After enduring months of contrived viral marketing campaigns, fluffy monologues from James Allard, the Xbox 360 launch has finally come upon those living in the US. If you are one of the lucky few to have preordered months back, or endured long waits at a Wal-Mart, the question of buying is irrelevant. For many others, the big question lingers -- is the $300 investment worth every cent?

Half-Hearted Halo to Backwards Compatibility

Microsoft's much-touted backwards compatibility isn't what it seems for the Xbox 360. One of the major issues is that it's missing a slew of major franchises in its list of compatible titles: why is Dead or Alive 3 compatible but not its sequel, Dead or Alive Ultimate? Not to mention the absence of Splinter Cell, Burnout and Soul Calibur II, or the fact that you need to download a patch to play Halo 2 online.

Blatant shortcomings aside, the Xbox 360 does play compatible titles smoothly. Although Microsoft claims that Xbox games get enhanced with 4x anti-aliasing and 720p resolution, our pre-patched Halo 2 shows a negligible visual upgrade. This, of course, is set to change with the console launch, with Microsoft offering a massive download that will purportedly improve the look of games -- and hopefully extend that inadequate compatibility list to include more high profile games.

Thankfully, none of Halo 2's sharp controls get lost to the Xbox 360 controller, meaning games won't feel any different than with the original Xbox.

Parental controls

The violent content blaming game will potentially end with the Xbox 360, as the console integrates a robust control system that will let parents have control over what games their kids play. The Family Setting will enable users to lock out content based on regional ratings systems for both games and movies, and regulate access to Xbox Live. The password-protected system even allows parents to control access to specific Xbox Live areas such as downloadable content, friends lists, and online status. By far, Microsoft has delivered the most versatile parental control system in a console to date.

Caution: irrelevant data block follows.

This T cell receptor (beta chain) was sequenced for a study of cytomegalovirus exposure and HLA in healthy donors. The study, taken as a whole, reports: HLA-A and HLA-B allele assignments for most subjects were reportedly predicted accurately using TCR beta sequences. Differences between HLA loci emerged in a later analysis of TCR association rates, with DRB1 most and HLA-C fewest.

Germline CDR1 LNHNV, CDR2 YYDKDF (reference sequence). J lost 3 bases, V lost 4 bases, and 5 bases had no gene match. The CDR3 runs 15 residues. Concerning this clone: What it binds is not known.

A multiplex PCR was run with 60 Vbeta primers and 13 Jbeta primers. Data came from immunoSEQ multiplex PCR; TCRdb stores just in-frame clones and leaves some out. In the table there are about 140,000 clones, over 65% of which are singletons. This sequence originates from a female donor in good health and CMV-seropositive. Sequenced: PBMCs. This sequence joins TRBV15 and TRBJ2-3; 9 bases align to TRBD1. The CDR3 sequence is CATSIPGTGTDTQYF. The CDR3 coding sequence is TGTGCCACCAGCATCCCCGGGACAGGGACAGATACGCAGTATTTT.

Thankfully, none of Halo 2's sharp controls get lost to the Xbox 360 controller, meaning games won't feel any different than with the original Xbox.

Unifying the online front

If there is one area that the Xbox 360 could trump the PlayStation 3, it will likely be the online experience. The best word to describe the online infrastructure? Organized. Xbox 360 features a convenient profile button (located on the center of the controller) that's accessible anytime -- even when a game is loading. Profiles are divided into two sub-categories: offline profiles and online Gamertags. The same profile can be used for every game, making save-game management significantly easier. Xbox Live-enabled profiles have an easily accessible friends list and message box that allows users to communicate with each other--even while in the middle of a single-player campaign.

As with the original Xbox, you will be able to send voice messages to your friends, making the coordination of online sessions much more painless when compared to a PlayStation 2. Still, don't expect an iPod like UI; all of the menus and dashboards can be cumbersome to navigate.

The biggest downside to the Xbox 360's online experience is that you need the $400 premium pack to access anything worthwhile. When you consider that you need a $40 memory card to realistically play anything on the $300 version, Microsoft's two-SKU concept seems like a waste. It's especially aggravating when you see that the Xbox 360 bundle retails for about $330 in Japan -- which includes a hard drive. If you want the most out of online, you are essentially forced to opt for the $400 version.

Customize -- but don't mod

Microsoft seems to have misunderstood the allure of customizing the Xbox -- instead of mods for larger hard drives, we are left only with options to make cosmetic changes. And changing faceplates is an unnerving experience. To take off the stock fascia, you will need to rip it off from a gap on the top of the console. The snapping sounds and the significant resistance from the plate seems rather inelegant, but it does lend itself to a tight and consistent fit. Fortunately, the tabs on the faceplate are durable, and there haven't been any signs of wear after pulling it off a couple dozen times.

The whole package

So the $300 version is underwhelming -- but how's the premium pack? Having been spoiled by the standard hard drive on the Xbox, it's hard for us to be blown away by the $400 version. The Xbox 360 is undoubtedly cutting edge, but doesn't feel too ahead of the curve when you compare it to the lush HDR visuals in PC gaming.

The power comes at a price of elegance, too. The pleasant platinum white aesthetics seemingly hide the brute force internals of the hardware. When you consider the enormous AC adaptor (not to mention how big the console would be had the power brick been integrated) and the tray-loaded drive that pales in sophistry to the slot-loaded drives of the PlayStation 3 and Nintendo Revolution, you get the sense that there's room for improvement.

Can that be remedied by another console, or by Microsoft finally delivering a Halo 3? The final verdict will only be known in the coming years -- the console wars have only begun.